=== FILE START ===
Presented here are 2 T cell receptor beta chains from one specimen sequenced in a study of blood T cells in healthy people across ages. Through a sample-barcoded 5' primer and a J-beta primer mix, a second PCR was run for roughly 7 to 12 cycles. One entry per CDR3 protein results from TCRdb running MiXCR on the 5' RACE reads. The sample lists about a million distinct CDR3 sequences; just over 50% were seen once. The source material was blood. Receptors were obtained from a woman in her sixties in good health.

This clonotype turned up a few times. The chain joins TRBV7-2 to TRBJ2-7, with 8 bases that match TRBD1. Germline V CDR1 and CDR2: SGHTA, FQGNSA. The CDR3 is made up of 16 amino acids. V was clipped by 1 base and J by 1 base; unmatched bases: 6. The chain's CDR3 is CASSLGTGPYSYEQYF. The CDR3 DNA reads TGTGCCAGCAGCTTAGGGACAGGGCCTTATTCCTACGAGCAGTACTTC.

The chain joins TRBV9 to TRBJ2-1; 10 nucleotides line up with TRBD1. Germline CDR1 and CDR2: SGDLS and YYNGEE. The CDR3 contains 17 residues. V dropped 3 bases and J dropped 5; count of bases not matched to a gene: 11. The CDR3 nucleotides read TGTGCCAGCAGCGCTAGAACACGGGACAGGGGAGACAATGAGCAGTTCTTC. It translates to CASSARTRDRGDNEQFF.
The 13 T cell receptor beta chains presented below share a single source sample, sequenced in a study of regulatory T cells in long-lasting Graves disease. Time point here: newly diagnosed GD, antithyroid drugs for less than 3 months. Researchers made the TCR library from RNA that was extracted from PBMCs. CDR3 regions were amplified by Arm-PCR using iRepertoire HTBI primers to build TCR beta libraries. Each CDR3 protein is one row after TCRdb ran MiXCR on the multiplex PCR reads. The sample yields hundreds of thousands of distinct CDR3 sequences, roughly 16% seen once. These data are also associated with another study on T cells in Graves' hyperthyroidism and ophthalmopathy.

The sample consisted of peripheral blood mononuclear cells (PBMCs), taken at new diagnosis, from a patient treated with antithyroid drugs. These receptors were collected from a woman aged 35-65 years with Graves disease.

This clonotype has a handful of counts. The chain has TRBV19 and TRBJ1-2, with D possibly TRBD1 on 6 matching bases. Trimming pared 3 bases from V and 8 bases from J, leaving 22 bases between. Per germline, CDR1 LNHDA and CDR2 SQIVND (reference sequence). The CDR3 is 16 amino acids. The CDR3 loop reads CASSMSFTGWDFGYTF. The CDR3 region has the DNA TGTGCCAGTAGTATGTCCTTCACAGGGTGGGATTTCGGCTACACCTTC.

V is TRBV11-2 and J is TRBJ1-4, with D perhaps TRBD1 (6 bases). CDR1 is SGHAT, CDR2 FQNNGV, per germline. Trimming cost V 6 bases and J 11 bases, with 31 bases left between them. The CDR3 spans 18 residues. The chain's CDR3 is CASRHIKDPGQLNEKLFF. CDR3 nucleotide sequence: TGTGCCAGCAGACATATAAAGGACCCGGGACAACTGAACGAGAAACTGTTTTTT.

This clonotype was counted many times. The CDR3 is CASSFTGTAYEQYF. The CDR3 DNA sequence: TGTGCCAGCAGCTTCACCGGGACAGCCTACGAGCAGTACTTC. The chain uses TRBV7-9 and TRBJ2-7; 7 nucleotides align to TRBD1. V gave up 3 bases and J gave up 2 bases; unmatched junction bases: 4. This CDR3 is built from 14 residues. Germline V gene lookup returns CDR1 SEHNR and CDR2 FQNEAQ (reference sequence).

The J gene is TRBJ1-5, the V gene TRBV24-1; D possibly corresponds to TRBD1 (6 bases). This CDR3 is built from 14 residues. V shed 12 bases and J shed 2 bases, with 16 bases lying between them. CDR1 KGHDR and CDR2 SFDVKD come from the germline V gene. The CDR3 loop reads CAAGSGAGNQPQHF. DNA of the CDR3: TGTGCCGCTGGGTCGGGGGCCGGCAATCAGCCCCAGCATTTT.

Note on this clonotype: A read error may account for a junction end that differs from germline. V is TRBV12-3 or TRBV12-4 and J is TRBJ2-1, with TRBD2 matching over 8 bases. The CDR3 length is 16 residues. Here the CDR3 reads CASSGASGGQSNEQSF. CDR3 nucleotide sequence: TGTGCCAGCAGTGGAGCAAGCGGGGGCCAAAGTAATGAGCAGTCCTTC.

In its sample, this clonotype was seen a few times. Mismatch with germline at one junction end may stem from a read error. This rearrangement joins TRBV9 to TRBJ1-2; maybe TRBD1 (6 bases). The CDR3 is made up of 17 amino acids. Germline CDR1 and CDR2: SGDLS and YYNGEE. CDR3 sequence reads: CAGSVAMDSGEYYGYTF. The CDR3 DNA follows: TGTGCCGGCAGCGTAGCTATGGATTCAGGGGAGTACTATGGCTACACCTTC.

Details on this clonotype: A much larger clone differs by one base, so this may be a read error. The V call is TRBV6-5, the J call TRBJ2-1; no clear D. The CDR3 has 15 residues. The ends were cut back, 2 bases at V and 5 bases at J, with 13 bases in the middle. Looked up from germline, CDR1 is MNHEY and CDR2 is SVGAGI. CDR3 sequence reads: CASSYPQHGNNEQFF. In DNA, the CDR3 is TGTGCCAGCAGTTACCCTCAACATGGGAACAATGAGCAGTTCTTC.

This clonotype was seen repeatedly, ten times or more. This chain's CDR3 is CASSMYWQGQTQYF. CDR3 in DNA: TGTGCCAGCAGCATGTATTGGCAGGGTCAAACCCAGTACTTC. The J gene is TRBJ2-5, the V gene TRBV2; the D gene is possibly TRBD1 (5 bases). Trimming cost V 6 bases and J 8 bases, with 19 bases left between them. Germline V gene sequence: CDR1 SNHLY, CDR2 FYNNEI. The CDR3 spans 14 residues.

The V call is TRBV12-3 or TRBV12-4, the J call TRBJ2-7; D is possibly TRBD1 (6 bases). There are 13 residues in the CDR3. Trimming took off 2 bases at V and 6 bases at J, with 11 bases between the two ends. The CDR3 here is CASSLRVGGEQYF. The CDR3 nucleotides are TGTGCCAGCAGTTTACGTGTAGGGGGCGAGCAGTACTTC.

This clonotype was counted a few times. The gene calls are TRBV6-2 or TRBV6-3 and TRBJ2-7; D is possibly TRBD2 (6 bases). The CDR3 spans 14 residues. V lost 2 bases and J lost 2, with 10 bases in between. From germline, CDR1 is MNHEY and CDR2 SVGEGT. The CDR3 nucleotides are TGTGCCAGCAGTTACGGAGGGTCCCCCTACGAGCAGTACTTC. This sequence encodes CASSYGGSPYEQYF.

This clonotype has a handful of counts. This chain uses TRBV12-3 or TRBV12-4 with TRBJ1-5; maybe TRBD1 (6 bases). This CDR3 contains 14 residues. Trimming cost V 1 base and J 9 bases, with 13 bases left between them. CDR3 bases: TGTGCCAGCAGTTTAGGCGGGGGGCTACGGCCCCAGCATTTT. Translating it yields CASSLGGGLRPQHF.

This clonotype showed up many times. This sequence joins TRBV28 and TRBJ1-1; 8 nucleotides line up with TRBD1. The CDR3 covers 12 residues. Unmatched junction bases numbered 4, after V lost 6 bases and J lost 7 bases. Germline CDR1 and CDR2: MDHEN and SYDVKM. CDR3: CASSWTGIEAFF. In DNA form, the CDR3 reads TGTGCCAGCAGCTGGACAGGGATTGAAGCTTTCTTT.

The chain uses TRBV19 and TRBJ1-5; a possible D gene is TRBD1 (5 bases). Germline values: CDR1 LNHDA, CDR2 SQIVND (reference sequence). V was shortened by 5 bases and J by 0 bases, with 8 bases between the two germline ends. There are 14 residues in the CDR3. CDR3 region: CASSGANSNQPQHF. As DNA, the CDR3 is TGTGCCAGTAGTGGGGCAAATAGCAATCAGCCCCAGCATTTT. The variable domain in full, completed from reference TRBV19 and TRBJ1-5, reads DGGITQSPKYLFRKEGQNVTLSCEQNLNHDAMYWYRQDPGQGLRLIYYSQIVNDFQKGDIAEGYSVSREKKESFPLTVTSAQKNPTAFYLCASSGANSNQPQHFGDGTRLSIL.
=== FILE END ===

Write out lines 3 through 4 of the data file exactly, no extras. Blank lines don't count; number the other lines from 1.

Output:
The chain joins TRBV9 to TRBJ2-1; 10 nucleotides line up with TRBD1. Germline CDR1 and CDR2: SGDLS and YYNGEE. The CDR3 contains 17 residues. V dropped 3 bases and J dropped 5; count of bases not matched to a gene: 11. The CDR3 nucleotides read TGTGCCAGCAGCGCTAGAACACGGGACAGGGGAGACAATGAGCAGTTCTTC. It translates to CASSARTRDRGDNEQFF.
The 13 T cell receptor beta chains presented below share a single source sample, sequenced in a study of regulatory T cells in long-lasting Graves disease. Time point here: newly diagnosed GD, antithyroid drugs for less than 3 months. Researchers made the TCR library from RNA that was extracted from PBMCs. CDR3 regions were amplified by Arm-PCR using iRepertoire HTBI primers to build TCR beta libraries. Each CDR3 protein is one row after TCRdb ran MiXCR on the multiplex PCR reads. The sample yields hundreds of thousands of distinct CDR3 sequences, roughly 16% seen once. These data are also associated with another study on T cells in Graves' hyperthyroidism and ophthalmopathy.